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N E W S R E L E A S E
Feb. 8, 2007
So Says UMass Lowell - Small Times National Survey
LOWELL, Mass. - Nanotechnology executives responding to a national Small Times Magazine - UMass Lowell survey are bullish on their own firms' potential sales. About 60 percent said they have the infrastructure, capital and workforce they currently need for their companies to commercialize their nano-enhanced products, and high-volume manufacturing is the most critical R&D need.
“Nanotechnology leaders are showing both the optimism and uncertainty of pioneers,” said Barry Hock, Associate Director of UMass Lowell’s Center for Economic and Civic Opinion, which conducted the national benchmark study of 407 nanotechnology business leaders.
The survey found that 25percent of the respondents expect sales of $10 million or greater next year, rising to 56 percent who expect those sales levels in three years. “We believe their optimism comes from the success they’ve had so far with improvements to existing products and processes,” said Edward March, Executive in Residence at UMass Lowell, noting that most of the companies were already marketing nano products to customers.
On the other hand, some uncertainty about the future is revealed -- nearly two-thirds said that the risks to the public, environment and workforce due to exposure to nano particles are not yet known. Almost half thought that lack of financing and intellectual property issues were significant barriers to their companies’ future growth.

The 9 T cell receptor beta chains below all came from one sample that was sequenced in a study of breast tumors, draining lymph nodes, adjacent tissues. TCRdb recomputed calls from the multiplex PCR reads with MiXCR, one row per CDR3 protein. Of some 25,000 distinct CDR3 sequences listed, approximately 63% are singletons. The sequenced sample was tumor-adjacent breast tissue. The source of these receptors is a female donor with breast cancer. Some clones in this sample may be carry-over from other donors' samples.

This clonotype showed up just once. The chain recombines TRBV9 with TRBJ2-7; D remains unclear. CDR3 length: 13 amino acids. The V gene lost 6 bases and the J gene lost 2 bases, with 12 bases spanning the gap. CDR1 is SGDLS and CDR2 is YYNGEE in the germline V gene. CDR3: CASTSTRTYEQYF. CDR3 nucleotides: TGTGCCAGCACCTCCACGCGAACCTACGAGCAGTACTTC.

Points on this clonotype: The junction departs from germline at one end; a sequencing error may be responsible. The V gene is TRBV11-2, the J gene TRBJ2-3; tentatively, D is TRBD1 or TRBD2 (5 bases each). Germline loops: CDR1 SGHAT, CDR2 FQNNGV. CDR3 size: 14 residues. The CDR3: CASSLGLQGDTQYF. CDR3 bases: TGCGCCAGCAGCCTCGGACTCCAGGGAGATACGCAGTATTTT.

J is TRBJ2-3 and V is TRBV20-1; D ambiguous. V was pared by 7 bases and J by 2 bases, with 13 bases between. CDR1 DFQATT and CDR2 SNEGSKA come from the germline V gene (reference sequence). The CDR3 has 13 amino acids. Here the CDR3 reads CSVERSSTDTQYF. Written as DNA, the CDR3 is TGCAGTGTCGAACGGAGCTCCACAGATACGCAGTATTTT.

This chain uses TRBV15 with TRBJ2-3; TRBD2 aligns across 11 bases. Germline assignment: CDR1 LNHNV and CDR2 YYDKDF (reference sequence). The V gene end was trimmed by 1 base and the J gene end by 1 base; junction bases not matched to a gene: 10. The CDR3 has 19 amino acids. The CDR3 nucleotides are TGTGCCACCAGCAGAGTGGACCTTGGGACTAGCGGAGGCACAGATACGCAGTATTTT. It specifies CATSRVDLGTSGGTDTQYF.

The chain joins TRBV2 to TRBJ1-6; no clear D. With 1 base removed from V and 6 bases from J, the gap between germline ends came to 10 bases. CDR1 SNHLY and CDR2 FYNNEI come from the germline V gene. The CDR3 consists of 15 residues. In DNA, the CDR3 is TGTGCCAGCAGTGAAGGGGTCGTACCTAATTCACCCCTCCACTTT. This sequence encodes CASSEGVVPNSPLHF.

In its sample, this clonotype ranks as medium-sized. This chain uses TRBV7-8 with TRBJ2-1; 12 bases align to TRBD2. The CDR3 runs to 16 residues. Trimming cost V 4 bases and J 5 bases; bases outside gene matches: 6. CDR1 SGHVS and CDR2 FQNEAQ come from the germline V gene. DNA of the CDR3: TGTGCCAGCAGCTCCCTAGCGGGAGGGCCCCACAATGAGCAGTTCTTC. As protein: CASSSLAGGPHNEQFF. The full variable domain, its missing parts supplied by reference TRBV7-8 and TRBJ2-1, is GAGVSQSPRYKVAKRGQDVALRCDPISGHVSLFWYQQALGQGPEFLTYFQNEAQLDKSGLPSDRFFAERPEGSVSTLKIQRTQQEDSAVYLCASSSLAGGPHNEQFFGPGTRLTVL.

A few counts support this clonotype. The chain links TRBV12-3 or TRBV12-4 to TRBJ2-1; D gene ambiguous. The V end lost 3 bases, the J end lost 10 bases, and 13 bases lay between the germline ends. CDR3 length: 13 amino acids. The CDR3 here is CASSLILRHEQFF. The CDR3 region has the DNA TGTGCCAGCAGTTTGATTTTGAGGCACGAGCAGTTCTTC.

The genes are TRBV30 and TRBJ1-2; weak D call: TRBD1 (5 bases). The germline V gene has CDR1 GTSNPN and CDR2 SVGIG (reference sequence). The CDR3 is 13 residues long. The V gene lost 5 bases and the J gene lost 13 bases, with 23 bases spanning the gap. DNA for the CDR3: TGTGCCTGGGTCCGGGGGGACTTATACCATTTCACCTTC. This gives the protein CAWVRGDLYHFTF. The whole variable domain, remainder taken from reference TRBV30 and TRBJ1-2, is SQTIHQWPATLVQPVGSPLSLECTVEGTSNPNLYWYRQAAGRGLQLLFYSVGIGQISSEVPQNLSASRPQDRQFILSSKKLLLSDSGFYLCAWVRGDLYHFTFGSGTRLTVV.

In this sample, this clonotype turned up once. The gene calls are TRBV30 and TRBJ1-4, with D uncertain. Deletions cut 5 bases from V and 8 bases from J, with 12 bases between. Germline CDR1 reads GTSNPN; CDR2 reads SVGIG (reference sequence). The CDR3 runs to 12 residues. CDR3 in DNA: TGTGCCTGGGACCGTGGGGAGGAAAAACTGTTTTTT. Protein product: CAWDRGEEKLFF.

“Companies with a longer development time horizon to commercialize their breakthrough, 'gee whiz' products are more likely to be concerned about financing since they might need expensive, sophisticated equipment in the future,” said March. “Developing agreements concerning shared-use facilities and intellectual property rights among partners will also be an increasing challenge going forward.”
Thirty-nine percent of respondents said if the United States were to strengthen its R&D capability in nanotechnology, high-volume manufacture of nanotech materials and products would be most important. The second-place answer, basic long-term research, garnered only 15 percent.
Hock said that UMass Lowell is well-positioned to work with the nanotechnology industry and with government to meet future needs. He cited the university’s early leadership in nanomanufacturing, funding for a new $80 million nano- and biomanufacturing facility, and a campus-wide commitment to sustainable development and related environmental, health and safety research and applications.
The survey was conducted jointly by the University of Massachusetts Lowell and Small Times Magazine, which published the results in its Jan/Feb 2007 issue and online at www.SmallTimes.com. The full report can be found at www.MassEconomy.org on the Surveys page.
UMass Lowell, with a national reputation in science, engineering and technology, is committed to educating students for lifelong success in a diverse world and conducting research and outreach activities that sustain the economic, environmental and social health. UML offers its 11,000 students more than 120 degree choices, internships, five-year combined bachelor’s to master’s programs and doctoral studies in the colleges of Arts and Sciences, Engineering and Management, the School of Health and Environment, and the Graduate School of Education. www.uml.edu.
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